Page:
"Godolphin has competed in 16 countries and that was always the plan - to effectively plant the United Arab Emirates flag in as many places as possible.
"There was something of a change in outlook in the early to mid-2000s when the 'small but elite' force became much bigger.
"As for training, when you go to the gallops in Newmarket between November and April, it's often dark, freezing cold, with a biting wind, so not the perfect environment for a racehorse.
"In Dubai, as many trainers from Europe have said when sending horses to the Dubai Carnival meeting there, the facilities are excellent, the sun is out, and it allows thoroughbreds to flourish."
What does the future hold for Al Zarooni?
This rather depends on whether he launches a surprise appeal. Godolphin racing manager Simon Crisford, a former Racing Post Newmarket correspondent who has been a loyal lieutenant of Sheikh Mohammed since the early days of Godolphin in the early 1990s, called the Dubai-born trainer's actions "disgraceful".
The man himself, employed as trainer in March 2010, said he smuggled the anabolic steroids into the UK in his luggage from Dubai, made up five unmarked syringes full of drugs and passed them to an unqualified veterinary assistant through a car window to inject into the horses. He told the inquiry he put the steroids in the feed of other animals.
Despite not being legally represented at a BHA disciplinary panel hearing, and admitting a series of serious rule breaches, he is considering an appeal, according to a Racing Post report. This could only be against the severity of the sentence, not the verdict, unless new evidence came to light.
Why was Godolphin's Simon Crisford alongside BHA chief Paul Bittar at the post-inquiry media briefing?
"Logistically it made sense, when everyone was there, rather than holding two separate press conferences. Just because they are at the same table does not indicate they are on the same side," added Mounsey.
"It is a perfectly normal process and we took advice from other sports."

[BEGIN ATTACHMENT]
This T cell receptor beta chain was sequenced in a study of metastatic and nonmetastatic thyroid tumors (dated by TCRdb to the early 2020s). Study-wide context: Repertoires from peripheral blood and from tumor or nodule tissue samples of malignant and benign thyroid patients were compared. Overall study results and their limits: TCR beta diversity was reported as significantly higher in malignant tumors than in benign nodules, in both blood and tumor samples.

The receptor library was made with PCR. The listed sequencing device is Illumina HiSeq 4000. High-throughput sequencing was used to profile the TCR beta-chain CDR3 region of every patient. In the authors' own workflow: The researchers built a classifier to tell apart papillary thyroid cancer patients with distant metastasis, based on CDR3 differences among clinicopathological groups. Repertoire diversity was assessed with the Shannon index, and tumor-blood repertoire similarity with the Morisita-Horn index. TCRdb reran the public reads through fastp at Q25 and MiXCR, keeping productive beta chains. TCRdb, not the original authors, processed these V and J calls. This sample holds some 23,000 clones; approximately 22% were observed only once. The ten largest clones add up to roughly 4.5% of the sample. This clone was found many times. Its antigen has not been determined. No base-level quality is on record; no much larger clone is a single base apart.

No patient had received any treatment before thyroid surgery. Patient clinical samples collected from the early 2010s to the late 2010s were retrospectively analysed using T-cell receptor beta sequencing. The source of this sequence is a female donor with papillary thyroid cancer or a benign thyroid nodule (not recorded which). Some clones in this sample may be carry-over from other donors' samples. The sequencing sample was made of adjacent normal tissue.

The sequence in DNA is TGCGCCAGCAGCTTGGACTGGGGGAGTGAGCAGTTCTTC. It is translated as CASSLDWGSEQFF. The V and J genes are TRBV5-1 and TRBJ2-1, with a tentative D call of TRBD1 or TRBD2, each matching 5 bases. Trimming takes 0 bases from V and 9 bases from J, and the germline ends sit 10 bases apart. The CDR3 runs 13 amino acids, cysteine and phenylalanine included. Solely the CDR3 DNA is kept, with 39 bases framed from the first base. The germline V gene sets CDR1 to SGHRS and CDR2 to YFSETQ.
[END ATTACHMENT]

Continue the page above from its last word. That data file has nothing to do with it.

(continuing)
Why was the inquiry held so quickly after the offence came to light?
Because Al Zarooni had confessed to doping it was an easier case to conclude than if he had contested the verdict.
The BHA wanted to get the matter resolved quickly as uncertainty over future plans for horses could affect future races and betting markets, and is keen to stress this was part of a wider Godolphin inquiry with questions still being asked.
What does Sheikh Mohammed think about all this?
Racing broadcaster Derek Thompson, who has dealt with His Highness Sheikh Mohammed Bin Rashid Al Maktoum - to give him his full title - many times during his 40-year career on TV and radio, believes he will have been "horrified" by the scandal.
Thompson said: "He is first and foremost a lover of horses and although he loves to win at whatever he is doing, he would - in my opinion - no way infringe the racing rules at any time.
"Remember, Sheikh Mohammed is the reigning world champion in endurance racing and although he might not admit to being over 60 years of age, he actually is.
"To have achieved such an incredible level of fitness is remarkable, especially when you consider his duties as ruler of Dubai must mean he is almost working a 25-hour day, eight days a week."
Journalist Riddle added: "This will have been deeply humiliating. The man he chose to take the reins at Moulton Paddocks has completely abused the faith placed in him."
What is endurance racing?
Endurance racing involves treks of 100 miles usually with Arabian horses and overseen by equestrian governing body Federation Equestre Internationale, which also separately administers the Olympic sports of show jumping, eventing and dressage.
Sheikh Mohammed, who is married to FEI president Princess Haya, served a six-month 'athlete suspension' in 2009 after his mount Tahhan tested positive for an anabolic steroid.